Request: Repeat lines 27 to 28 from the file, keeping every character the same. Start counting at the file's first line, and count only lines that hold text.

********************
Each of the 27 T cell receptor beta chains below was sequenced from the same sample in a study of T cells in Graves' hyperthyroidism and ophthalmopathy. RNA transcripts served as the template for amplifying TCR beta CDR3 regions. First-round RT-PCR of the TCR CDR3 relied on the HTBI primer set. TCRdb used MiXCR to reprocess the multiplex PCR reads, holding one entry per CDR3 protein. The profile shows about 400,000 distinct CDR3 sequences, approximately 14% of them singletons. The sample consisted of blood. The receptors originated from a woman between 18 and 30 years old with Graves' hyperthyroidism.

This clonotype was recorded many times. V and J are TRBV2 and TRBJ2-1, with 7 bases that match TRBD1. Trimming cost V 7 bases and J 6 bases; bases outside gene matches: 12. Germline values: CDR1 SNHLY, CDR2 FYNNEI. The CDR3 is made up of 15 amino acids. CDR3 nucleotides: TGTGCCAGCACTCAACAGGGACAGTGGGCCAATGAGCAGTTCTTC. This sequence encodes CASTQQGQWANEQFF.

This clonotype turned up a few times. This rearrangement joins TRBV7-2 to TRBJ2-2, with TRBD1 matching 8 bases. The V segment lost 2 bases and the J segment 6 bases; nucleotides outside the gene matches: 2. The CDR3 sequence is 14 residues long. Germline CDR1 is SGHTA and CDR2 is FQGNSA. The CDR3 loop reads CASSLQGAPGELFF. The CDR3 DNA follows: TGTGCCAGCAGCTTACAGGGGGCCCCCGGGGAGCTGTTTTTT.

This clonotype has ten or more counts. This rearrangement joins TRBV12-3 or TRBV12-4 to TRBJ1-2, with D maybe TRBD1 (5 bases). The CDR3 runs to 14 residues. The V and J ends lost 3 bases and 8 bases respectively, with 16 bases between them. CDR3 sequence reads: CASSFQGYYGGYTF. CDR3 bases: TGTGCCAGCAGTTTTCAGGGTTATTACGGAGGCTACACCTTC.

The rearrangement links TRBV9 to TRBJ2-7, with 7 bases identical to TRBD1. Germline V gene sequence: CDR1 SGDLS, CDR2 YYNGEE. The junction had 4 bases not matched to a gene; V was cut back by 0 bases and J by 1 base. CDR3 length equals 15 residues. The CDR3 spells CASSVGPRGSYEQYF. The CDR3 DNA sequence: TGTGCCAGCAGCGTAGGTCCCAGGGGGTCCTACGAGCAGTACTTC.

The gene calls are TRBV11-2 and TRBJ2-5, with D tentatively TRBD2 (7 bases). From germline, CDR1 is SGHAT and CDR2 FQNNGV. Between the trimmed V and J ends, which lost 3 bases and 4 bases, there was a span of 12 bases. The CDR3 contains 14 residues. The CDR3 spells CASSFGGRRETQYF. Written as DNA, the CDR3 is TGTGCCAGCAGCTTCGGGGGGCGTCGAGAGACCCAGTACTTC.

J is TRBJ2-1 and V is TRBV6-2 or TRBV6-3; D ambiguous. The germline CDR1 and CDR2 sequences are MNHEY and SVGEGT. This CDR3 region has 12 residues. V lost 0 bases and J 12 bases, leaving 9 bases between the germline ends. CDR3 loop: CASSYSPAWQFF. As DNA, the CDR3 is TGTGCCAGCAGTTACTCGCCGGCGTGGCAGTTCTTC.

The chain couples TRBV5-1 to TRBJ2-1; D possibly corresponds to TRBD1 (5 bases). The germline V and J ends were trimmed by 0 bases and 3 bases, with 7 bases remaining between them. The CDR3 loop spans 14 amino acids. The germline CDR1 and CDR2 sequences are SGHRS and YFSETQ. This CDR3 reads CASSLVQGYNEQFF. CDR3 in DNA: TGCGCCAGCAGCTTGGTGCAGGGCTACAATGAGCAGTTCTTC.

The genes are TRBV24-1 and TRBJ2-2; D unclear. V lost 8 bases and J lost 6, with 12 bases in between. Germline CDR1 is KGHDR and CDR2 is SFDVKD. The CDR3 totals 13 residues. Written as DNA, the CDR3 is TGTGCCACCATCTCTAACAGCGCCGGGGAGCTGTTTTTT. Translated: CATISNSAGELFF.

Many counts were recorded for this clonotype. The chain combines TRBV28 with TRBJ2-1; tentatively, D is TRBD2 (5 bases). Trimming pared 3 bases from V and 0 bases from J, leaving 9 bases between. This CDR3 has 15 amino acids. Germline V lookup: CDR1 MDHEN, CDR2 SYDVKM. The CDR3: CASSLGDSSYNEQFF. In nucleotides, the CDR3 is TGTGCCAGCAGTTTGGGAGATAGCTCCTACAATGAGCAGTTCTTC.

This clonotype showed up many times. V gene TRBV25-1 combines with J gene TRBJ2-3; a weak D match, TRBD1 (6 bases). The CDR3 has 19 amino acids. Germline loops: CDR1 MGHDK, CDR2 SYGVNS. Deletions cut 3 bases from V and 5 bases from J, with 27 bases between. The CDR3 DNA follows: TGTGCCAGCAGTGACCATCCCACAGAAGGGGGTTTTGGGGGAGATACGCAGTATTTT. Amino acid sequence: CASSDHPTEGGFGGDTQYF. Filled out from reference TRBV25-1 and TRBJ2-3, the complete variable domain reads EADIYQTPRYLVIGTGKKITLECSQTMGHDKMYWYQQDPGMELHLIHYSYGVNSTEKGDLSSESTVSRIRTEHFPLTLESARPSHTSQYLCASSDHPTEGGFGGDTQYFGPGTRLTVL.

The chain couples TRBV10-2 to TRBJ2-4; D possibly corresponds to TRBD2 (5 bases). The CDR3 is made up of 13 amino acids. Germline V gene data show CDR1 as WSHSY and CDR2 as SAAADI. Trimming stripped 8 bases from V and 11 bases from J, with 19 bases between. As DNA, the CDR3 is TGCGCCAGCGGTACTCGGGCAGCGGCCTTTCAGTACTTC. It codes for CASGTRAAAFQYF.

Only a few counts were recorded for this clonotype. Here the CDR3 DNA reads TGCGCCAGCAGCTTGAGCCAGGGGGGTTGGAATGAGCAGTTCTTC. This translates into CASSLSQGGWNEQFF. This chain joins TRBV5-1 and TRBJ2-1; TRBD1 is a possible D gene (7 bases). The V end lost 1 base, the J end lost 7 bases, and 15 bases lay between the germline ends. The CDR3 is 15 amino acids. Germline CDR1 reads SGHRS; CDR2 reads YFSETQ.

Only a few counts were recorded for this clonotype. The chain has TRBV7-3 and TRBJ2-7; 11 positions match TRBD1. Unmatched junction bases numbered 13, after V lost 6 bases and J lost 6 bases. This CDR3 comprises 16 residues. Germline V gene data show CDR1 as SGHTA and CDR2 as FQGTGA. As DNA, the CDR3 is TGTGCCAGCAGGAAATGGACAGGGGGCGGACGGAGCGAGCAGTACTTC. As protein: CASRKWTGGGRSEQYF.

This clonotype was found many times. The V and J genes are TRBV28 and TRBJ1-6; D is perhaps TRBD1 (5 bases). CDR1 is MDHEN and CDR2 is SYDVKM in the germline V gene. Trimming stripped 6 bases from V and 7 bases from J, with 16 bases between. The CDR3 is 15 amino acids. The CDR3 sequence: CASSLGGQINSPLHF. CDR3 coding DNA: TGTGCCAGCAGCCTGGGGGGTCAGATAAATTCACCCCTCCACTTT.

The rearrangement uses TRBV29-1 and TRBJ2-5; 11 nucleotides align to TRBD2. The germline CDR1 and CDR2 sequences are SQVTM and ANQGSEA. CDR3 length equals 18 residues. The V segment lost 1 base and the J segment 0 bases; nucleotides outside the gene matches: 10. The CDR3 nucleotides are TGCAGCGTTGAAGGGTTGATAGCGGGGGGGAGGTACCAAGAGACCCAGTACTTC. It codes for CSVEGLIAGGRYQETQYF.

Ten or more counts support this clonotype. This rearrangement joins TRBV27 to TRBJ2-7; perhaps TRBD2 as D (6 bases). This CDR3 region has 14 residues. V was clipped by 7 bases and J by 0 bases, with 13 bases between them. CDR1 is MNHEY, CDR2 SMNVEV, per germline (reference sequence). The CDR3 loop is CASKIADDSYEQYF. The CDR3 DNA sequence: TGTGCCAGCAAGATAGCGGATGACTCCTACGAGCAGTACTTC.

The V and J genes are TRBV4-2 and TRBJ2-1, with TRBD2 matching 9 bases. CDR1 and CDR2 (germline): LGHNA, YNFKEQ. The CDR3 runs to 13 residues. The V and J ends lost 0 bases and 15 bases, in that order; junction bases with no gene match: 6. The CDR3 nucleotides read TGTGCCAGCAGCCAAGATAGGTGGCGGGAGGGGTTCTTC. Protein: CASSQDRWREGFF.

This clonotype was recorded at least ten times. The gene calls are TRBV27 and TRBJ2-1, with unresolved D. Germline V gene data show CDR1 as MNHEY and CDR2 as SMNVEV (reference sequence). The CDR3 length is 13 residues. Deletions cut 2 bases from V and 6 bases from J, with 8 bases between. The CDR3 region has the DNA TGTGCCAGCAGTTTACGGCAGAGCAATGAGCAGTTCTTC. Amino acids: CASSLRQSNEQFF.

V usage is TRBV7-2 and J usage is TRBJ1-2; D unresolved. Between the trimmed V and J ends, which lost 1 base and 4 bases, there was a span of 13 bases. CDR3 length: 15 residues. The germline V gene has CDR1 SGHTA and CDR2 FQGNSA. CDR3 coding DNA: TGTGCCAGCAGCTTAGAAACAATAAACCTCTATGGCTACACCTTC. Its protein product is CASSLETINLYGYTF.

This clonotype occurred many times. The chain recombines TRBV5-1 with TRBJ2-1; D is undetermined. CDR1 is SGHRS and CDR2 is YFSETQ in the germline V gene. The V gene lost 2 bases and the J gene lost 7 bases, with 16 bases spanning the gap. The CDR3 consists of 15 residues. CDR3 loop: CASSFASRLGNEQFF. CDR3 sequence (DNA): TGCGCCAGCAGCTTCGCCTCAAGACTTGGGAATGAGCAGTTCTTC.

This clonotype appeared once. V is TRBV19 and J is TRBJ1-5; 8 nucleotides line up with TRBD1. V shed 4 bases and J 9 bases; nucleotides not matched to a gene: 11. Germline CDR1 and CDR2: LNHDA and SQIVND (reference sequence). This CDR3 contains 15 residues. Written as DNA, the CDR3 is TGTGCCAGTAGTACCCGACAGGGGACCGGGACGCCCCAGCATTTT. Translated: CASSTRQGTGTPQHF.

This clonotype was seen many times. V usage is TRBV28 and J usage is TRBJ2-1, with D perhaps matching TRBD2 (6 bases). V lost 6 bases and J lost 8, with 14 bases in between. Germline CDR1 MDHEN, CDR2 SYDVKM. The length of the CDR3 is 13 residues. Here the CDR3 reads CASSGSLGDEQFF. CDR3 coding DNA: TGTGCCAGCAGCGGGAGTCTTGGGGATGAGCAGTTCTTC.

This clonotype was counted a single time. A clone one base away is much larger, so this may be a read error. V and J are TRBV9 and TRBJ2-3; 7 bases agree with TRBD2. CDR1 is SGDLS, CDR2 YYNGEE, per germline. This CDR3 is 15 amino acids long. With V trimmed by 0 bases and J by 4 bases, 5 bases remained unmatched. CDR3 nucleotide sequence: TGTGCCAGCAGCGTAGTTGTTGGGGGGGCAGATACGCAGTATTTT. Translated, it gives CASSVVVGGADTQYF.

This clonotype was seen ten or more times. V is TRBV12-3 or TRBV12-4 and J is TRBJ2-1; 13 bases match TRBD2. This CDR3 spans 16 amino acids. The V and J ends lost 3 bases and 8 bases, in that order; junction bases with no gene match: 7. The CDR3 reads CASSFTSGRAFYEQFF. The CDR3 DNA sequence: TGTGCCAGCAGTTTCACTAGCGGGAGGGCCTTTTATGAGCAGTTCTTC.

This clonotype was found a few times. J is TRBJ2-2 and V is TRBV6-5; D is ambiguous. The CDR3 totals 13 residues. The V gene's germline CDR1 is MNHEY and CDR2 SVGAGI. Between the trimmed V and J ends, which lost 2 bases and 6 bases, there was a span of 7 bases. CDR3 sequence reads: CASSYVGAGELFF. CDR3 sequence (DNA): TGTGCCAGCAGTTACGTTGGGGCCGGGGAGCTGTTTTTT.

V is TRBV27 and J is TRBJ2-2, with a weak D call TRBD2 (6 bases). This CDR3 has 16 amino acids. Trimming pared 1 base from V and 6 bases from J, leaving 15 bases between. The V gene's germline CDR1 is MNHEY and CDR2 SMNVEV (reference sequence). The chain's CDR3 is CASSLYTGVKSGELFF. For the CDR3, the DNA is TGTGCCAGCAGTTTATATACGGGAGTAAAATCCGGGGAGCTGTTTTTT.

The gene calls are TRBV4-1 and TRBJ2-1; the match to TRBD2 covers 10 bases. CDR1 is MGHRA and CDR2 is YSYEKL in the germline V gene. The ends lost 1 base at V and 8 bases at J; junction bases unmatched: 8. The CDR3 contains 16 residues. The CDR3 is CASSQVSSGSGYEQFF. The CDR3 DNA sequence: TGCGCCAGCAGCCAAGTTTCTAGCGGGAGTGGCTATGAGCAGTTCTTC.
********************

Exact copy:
V is TRBV27 and J is TRBJ2-2, with a weak D call TRBD2 (6 bases). This CDR3 has 16 amino acids. Trimming pared 1 base from V and 6 bases from J, leaving 15 bases between. The V gene's germline CDR1 is MNHEY and CDR2 SMNVEV (reference sequence). The chain's CDR3 is CASSLYTGVKSGELFF. For the CDR3, the DNA is TGTGCCAGCAGTTTATATACGGGAGTAAAATCCGGGGAGCTGTTTTTT.

The gene calls are TRBV4-1 and TRBJ2-1; the match to TRBD2 covers 10 bases. CDR1 is MGHRA and CDR2 is YSYEKL in the germline V gene. The ends lost 1 base at V and 8 bases at J; junction bases unmatched: 8. The CDR3 contains 16 residues. The CDR3 is CASSQVSSGSGYEQFF. The CDR3 DNA sequence: TGCGCCAGCAGCCAAGTTTCTAGCGGGAGTGGCTATGAGCAGTTCTTC.